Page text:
I think that one of the greatest economic (let alone aesthetic, political, and ethical) failings of the mainstream games industry is to ignore the nearly-untapped potential for games that are about romance and relationships.
This past week, I’ve seen some good news on that front. The progress is coming from the margins, the indies, as usual.
Choice of Games‘ titles are all well-written branching narratives. On Friday, they announced the completion of the Choice of Romance trilogy. That’s three games / stories with a focus on love and romance (and court intrigue) all in one package.
There’s also Gone Home, a game where you explore an empty house and uncover a story of young love, coming out, and family tension. Gone Home is subtitled A Story Exploration Video Game, a prosaic description that reads like a disclaimer: CAUTION! This Game Does Not Contain Frenetic Gunfights, Swordfights, or Nuclear Weapons!
…and the videogame zinesters have done it again, with the Boob Jam, about the fact that while the industry considers breasts to be a decoration and a marketing tool, for most people “boobs aren’t necessarily playthings for other people. They’re just something we have.” That’s right, a game jam where “there is no design criterion except this: make a game that talks about boobs without resorting to the ‘straight male gaze.’”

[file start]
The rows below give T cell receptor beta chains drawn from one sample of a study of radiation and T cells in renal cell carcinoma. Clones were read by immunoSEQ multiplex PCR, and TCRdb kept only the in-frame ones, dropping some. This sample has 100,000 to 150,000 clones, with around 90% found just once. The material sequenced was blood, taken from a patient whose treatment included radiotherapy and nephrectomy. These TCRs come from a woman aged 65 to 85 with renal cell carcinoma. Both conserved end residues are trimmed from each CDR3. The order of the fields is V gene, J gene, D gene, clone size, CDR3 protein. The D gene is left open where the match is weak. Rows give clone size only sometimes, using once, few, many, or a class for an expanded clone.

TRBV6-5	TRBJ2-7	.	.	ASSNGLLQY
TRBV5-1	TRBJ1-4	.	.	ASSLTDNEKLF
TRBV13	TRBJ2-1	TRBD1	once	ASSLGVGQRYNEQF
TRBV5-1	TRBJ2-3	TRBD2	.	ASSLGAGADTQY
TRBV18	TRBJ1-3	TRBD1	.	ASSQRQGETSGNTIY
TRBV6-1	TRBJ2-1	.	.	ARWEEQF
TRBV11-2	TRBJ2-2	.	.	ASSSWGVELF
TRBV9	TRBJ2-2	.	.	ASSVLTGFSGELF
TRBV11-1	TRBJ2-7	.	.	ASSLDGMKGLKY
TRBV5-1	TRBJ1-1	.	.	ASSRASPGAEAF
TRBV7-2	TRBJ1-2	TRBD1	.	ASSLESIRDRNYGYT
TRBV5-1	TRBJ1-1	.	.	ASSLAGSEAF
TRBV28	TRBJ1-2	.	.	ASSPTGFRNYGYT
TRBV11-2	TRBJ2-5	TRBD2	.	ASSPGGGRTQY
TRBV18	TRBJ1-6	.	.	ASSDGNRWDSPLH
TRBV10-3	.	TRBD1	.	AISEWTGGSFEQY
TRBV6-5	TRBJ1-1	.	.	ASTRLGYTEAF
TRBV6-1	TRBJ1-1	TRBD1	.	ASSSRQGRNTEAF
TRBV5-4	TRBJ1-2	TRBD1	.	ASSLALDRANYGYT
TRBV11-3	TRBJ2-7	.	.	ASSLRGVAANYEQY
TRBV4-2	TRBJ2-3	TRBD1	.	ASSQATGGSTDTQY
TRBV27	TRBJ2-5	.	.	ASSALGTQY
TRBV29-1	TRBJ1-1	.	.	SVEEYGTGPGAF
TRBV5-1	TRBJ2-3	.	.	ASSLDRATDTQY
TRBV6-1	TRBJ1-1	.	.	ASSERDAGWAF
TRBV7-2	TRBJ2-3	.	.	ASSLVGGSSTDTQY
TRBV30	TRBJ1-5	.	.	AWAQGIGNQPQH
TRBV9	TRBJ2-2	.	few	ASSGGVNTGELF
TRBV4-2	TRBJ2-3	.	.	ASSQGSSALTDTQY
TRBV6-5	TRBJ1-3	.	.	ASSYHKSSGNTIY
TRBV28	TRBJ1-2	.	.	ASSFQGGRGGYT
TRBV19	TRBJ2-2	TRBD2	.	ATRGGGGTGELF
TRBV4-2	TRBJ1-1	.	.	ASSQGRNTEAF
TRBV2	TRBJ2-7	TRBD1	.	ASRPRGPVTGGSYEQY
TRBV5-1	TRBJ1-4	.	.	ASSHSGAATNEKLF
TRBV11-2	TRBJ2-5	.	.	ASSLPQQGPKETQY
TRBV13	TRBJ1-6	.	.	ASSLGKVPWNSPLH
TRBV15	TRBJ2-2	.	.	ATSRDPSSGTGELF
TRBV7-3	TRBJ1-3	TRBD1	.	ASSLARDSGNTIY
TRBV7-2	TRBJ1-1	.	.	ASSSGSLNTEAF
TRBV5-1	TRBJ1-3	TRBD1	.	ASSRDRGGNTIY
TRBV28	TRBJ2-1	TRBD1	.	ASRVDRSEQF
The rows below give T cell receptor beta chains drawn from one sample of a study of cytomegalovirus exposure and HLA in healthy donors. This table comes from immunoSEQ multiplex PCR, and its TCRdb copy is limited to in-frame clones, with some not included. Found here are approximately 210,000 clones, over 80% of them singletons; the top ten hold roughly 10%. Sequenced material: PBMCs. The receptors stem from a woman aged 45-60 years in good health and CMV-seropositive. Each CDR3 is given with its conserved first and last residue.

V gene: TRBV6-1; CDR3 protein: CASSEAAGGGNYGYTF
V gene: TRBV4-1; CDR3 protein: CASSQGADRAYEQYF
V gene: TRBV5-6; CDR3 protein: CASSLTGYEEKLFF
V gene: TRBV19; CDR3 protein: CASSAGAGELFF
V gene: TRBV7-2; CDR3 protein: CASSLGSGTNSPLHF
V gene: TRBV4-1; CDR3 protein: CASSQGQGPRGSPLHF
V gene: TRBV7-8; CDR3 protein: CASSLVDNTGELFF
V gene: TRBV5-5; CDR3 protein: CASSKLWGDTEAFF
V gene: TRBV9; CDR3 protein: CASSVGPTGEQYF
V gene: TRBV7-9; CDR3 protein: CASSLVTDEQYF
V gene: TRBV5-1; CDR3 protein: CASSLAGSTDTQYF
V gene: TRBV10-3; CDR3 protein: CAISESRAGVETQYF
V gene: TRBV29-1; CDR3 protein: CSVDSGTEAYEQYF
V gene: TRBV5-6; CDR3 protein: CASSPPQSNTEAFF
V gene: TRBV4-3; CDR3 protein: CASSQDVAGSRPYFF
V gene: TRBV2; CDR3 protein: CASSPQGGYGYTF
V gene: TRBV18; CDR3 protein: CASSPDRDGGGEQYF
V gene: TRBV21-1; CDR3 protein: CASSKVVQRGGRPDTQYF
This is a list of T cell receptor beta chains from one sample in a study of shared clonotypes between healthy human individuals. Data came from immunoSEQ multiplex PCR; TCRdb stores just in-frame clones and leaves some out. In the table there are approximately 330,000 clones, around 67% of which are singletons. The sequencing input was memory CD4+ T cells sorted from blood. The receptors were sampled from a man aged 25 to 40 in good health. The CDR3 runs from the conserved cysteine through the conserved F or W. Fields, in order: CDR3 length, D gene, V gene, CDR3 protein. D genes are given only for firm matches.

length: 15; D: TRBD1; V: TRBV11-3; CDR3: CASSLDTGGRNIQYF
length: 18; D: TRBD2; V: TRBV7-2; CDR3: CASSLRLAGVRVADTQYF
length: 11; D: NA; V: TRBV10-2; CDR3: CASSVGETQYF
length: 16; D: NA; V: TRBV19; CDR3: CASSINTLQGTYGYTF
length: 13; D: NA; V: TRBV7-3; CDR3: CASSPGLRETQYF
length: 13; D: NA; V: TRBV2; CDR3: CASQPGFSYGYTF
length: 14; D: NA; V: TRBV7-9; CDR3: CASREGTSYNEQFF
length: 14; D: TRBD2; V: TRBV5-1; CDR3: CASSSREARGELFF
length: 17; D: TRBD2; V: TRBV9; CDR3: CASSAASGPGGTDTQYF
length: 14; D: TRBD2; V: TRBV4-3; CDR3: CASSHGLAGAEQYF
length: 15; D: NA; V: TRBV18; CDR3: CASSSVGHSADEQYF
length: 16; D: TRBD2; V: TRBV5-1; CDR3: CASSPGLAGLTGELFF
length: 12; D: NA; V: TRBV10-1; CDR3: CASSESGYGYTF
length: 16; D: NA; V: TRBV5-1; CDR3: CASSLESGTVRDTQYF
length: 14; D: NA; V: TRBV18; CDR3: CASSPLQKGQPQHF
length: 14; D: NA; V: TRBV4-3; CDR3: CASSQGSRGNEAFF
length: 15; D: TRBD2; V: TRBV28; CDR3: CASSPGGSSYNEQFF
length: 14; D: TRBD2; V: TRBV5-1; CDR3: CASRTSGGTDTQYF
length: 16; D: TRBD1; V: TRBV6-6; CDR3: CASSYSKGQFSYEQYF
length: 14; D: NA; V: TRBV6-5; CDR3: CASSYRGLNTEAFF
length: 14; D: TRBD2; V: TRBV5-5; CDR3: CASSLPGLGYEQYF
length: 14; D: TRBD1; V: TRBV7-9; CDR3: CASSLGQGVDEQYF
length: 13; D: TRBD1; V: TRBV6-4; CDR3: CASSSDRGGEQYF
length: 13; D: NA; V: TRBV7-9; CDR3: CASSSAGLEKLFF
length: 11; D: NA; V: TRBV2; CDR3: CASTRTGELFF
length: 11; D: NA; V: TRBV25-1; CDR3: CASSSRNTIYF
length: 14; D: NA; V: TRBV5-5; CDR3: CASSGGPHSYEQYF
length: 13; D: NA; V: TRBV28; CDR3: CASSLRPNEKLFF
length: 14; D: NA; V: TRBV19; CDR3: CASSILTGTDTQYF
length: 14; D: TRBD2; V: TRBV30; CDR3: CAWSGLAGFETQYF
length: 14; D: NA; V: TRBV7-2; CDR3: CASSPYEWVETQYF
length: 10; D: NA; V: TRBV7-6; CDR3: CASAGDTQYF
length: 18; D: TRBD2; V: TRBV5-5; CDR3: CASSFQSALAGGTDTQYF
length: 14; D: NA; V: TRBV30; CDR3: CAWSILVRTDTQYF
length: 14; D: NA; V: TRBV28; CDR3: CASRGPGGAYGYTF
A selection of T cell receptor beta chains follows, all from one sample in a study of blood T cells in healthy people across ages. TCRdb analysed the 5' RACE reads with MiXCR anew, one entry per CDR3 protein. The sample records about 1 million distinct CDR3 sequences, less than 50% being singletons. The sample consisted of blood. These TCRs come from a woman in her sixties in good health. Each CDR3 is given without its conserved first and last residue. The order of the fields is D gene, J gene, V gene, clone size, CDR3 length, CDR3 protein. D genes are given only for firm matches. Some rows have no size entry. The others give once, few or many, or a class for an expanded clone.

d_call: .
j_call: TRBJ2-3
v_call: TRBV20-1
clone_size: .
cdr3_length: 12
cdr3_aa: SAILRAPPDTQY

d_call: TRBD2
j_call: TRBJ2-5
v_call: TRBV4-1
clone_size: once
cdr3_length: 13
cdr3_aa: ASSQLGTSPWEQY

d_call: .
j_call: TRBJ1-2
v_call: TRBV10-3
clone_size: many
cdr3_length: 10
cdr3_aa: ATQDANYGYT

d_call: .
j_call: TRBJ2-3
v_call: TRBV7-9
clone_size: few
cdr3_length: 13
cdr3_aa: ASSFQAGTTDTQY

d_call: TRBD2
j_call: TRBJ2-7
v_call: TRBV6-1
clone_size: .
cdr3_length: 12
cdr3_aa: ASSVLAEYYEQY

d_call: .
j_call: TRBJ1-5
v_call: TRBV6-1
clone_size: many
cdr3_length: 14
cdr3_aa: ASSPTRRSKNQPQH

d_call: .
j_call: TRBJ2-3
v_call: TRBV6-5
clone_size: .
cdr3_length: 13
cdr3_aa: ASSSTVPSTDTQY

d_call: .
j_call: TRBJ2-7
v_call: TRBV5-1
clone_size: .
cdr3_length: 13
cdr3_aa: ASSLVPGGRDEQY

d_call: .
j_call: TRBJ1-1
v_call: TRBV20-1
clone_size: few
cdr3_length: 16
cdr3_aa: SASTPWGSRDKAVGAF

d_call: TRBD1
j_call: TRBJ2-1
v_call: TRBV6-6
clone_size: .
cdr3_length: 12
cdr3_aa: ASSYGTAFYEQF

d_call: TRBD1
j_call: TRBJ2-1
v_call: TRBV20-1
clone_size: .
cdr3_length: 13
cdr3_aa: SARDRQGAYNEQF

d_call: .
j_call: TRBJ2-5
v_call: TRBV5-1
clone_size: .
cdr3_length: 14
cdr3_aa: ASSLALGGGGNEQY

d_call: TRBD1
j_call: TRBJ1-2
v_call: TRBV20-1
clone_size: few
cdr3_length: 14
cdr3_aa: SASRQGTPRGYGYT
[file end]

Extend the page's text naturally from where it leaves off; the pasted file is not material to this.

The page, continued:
And, as I continue my search for non-schoolgirl yuri, I’ve come across Manga no Tsukurikata, a comic about being a mangaka, and about a lesbian romance. It has it’s moments, and apparently won awards in Japan, but it feels like it is much more about drawing manga than falling in love. It’s so indirect and ginger about the romance that I still don’t know if the couple who have been dating for years have so much as kissed. The most intimate moments come over the work of drawing and writing manga itself, as in this scene:
I think it’s fair to say that the greatest love in Manga no Tsukurikata is the story’s love for the craft of creating manga.